How Allbirds Created a Sustainable Supply Chain

Allbirds men's sneakers

In the footwear industry, new brands are a dime a dozen. But a company launched by industry outsiders using natural materials and a creative Kickstarter campaign? That’s a little harder to find.

After beginning his career in professional sports, New Zealand native Tim Brown stumbled into the footwear industry by accident after searching for a simple, classic sneaker sans logos or unnecessary design elements. When he couldn’t quite find what he was looking for, he decided to create it himself—using natural materials “in a category that has gotten a little bit lazy and over-reliant on synthetics,” Brown said.

Growing up with an appreciation for wool in New Zealand—a country that’s home to nearly 30 million sheep—Brown set out to develop a proprietary, superfine merino wool as the bedrock of his new shoes. He then launched a Kickstarter campaign in March 2014 to test his sustainable materials and simple designs, and within just four days, sold $120,000 in shoes.

That’s when the real work began. Struggling through one of the most challenging years of his life, Brown was tasked with building a supply chain from scratch and scaling operations to sustain the demand for his wool sneakers. He teamed up with engineer and renewables expert Joey Zwillinger, creating the brand’s e-commerce business from the ground up and raising $2.5 million in funding in August 2015. Then on March 1, 2016, Allbirds officially opened for business.

“All of a sudden, we were working with the best textile mill in the world to make our fabric,” Brown said. “We were working with an incredible factory in Korea and had world-class partners.”

Allbirds’s exclusive woolen textiles are created by a mill outside of Milan, using superfine New Zealand merino wool of the sort typically reserved for luxury brands like Armani, Gucci and Tom Ford. The fibers are one-fifth of the diameter of human hair, making the material not only incredibly lightweight and surprisingly durable, but also breathable, odor-minimizing, moisture-wicking, temperature-regulating, itch-free and dirt-resistant.

The wool is sourced from the ZQ-certified New Zealand Merino Company, meaning it’s top of its class in terms of sustainable practices, land use and animal care. Allbirds’s wool requires 60 percent less energy to produce than the average synthetic shoe material, while the brand’s insoles use natural castor beans in place of polyurethane.

But Brown insists that Allbirds isn’t just making sustainable shoes for the sake of being sustainable. “We’re making the best shoe that we can, and we’re making it as sustainably as possible,” he said. “But we’re not making the most sustainable shoe. There’s a nuance there and a difference.”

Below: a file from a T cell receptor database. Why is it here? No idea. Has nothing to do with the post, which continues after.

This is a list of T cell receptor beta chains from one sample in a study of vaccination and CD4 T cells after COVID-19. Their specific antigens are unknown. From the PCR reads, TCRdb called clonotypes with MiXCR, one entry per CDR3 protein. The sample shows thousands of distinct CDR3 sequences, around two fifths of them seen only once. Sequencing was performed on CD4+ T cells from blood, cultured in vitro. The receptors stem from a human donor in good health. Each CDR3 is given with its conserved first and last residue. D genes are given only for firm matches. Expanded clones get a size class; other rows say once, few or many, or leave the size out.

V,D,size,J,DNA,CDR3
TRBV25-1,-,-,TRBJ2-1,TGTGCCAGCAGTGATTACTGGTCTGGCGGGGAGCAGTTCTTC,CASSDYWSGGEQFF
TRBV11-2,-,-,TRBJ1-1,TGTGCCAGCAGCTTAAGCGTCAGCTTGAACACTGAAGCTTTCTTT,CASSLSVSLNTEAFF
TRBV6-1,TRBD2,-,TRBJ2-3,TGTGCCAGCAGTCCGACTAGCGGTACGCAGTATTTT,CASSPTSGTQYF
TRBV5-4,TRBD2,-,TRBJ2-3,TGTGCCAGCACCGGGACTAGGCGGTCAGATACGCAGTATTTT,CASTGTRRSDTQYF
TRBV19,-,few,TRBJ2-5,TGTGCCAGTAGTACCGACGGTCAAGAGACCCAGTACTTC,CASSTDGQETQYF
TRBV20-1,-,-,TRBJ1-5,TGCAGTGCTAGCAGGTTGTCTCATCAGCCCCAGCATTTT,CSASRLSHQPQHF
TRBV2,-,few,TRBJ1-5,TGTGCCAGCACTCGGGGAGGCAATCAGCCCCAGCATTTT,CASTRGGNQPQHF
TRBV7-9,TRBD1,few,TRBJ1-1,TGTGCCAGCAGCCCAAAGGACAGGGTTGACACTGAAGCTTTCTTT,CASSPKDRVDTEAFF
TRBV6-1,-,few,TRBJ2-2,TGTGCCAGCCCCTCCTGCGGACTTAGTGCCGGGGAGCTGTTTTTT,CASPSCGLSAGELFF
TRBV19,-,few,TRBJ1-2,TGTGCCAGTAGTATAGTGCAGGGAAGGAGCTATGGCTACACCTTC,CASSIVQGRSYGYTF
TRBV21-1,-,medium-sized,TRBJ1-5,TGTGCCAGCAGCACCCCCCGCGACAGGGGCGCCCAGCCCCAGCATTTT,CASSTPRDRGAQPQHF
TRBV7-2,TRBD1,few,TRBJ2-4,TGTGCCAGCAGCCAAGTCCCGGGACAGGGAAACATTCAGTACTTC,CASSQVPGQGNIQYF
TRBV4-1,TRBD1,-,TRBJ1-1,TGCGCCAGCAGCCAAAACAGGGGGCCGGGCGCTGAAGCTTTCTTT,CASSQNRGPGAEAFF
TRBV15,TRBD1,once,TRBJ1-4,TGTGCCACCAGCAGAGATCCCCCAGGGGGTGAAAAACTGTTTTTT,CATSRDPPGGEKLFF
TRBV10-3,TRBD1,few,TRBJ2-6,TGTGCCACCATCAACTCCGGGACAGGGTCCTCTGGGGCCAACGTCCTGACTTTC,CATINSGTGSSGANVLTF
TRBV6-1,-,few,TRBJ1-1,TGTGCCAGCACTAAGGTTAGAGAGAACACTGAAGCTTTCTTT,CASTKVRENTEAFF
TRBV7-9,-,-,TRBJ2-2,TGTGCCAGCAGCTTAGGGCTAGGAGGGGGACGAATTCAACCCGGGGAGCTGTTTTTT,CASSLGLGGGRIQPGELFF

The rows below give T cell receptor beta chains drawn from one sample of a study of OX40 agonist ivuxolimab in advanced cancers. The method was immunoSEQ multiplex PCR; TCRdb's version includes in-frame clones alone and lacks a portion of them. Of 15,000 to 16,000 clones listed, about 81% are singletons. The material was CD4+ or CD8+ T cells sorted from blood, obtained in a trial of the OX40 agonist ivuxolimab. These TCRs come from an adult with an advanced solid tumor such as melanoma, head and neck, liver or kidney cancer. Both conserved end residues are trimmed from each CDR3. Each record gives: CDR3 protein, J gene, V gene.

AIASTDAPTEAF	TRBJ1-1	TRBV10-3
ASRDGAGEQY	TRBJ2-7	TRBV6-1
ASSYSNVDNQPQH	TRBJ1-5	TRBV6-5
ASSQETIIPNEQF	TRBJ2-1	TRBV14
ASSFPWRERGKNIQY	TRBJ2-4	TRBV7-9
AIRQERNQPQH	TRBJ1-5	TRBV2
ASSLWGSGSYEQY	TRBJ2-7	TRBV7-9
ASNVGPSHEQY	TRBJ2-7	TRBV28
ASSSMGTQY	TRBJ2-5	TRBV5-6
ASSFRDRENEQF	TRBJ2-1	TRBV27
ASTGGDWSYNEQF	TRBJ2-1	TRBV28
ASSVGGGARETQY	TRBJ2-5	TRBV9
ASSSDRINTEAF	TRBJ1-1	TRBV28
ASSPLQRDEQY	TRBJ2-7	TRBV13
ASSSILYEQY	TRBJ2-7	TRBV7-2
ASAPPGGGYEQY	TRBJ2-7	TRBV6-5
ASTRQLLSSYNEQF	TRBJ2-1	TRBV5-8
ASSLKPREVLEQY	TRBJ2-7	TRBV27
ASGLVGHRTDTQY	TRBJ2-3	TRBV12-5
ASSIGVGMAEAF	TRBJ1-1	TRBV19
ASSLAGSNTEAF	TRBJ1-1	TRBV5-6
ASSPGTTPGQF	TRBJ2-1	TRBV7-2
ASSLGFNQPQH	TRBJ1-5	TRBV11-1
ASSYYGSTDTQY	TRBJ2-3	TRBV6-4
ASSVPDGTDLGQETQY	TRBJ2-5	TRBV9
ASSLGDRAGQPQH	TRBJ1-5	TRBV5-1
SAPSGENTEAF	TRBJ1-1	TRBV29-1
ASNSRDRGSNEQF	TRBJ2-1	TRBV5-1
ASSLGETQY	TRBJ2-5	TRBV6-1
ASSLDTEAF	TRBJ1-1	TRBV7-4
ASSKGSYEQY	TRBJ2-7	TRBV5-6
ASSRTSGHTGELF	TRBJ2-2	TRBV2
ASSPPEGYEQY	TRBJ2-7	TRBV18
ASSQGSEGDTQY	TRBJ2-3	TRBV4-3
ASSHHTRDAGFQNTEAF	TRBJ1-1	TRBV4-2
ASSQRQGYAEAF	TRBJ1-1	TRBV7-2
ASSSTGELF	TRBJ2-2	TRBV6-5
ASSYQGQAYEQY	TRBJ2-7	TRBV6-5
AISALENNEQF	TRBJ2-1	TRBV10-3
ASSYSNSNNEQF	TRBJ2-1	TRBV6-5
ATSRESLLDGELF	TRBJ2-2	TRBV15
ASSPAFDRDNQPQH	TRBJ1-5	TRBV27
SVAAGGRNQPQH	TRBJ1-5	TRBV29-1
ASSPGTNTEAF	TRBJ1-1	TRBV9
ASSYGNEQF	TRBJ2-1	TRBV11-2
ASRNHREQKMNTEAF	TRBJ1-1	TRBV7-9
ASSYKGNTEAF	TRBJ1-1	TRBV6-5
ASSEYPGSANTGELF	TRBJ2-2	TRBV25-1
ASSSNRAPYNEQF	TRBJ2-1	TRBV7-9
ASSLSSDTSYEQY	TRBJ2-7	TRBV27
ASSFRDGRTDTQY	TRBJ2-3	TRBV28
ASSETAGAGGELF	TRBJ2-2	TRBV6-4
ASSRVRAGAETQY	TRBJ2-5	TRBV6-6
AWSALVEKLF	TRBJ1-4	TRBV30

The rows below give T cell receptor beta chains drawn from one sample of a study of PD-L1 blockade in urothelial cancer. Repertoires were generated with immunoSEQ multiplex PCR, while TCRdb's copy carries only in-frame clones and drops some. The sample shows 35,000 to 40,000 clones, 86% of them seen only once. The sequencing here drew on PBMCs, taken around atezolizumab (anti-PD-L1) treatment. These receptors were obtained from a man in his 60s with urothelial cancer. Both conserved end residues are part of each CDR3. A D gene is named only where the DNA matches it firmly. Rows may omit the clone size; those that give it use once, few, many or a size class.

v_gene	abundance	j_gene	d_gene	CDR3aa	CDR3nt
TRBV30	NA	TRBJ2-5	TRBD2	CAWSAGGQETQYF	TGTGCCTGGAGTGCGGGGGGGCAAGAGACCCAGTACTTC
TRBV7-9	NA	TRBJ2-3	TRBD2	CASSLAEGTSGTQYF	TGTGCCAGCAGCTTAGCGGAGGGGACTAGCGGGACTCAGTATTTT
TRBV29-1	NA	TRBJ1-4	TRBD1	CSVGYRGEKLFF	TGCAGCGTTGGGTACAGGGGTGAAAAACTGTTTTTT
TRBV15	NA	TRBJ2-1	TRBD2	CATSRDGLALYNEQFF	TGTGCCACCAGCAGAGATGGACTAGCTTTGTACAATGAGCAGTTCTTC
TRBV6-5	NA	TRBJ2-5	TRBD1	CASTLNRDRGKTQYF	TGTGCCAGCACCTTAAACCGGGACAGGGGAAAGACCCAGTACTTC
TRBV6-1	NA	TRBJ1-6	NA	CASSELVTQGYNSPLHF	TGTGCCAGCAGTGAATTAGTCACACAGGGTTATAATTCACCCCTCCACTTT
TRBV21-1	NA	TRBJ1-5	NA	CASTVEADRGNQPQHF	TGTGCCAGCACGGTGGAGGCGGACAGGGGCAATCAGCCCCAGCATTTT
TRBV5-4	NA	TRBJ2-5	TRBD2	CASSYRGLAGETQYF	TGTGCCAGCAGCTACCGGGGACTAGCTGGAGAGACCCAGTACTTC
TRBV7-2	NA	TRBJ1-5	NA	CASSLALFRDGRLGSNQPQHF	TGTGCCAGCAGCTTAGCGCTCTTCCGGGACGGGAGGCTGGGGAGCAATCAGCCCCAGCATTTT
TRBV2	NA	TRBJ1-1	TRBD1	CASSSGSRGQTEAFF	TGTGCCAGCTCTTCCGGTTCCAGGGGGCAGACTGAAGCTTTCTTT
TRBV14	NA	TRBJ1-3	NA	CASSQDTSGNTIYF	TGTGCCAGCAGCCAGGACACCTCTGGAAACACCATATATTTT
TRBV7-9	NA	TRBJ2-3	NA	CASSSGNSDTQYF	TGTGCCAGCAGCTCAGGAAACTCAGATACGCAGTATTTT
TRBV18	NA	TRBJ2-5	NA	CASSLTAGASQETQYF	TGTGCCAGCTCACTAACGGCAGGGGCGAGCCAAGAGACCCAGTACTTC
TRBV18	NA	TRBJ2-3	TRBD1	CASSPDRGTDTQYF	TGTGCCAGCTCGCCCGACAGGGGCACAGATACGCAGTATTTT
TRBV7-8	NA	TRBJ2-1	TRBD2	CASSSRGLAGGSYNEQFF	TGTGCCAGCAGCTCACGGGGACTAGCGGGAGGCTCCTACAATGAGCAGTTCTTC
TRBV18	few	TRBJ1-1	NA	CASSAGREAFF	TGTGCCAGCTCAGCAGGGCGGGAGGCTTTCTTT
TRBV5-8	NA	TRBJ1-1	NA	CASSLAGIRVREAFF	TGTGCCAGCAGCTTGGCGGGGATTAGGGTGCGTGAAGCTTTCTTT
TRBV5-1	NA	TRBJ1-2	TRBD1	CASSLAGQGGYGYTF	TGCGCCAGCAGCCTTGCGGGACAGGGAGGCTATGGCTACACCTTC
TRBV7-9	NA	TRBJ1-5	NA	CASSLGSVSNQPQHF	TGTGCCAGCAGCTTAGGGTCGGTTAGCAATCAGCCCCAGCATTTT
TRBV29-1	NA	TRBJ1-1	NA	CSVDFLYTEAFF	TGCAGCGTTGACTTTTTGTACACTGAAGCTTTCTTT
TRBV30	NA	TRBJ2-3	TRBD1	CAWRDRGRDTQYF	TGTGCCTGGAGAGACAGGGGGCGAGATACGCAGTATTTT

“We believe there’s an enormous opportunity to create products that are better for our customers and better for the world.”

What the brand is trying to do is make one of the most comfortable shoes on the market. “Comfort is the No. 1 reason why people buy shoes, but it is very seldom paired with good design,” he said. “So the idea that we’ve brought beautiful design craft to the execution of a classic silhouette with a focus on materials, I think that’s why people come to us.”

Brown says Allbirds’s design approach is also based on curating and improving, instead of purely creating. “We make only one shoe in each category we go into rather than the traditional approach, which might be a full range or an ever-changing roster of products,” Brown said. “We deliver one solution to a particular problem and maniacally focus on each detail.”

After more than 17 months in business, the brand has unveiled just two silhouettes—the Wool Runner and Wool Lounger—both $95 and available in men’s and women’s sizes, as well as a rotating array of colors. “There’s not an enormous selection,” Brown said. “It’s all about efficiency and operational focus, so color becomes a really important driver.”

But just because it doesn’t release a wide range of new products each season doesn’t mean the brand’s innovation is stagnant. Since launching last year, Brown said its two silhouettes have gone through nearly 30 rounds of updates and improvements based on customer feedback—a process Allbirds can take advantage of thanks to its direct-to-consumer model. “It allows us to move really fast—not necessarily on the release of new products, but certainly on the improvement of them,” Brown said.

Though the vast majority of its sales come from the brand’s e-commerce business, Allbirds has one brick-and-mortar store in San Francisco, which opened last April. Brown said he hopes to grow Allbirds’ retail footprint, though the brand hasn’t announced any expansion plans to date.

Allbirds is also keeping new designs and natural materials under wraps, though Brown did reveal that natural material innovation and comfort will be its primary focuses moving forward. “We believe there’s an enormous opportunity to create products that are better for our customers and better for the world,” he said, “and we’re excited by the potential to keep improving.”

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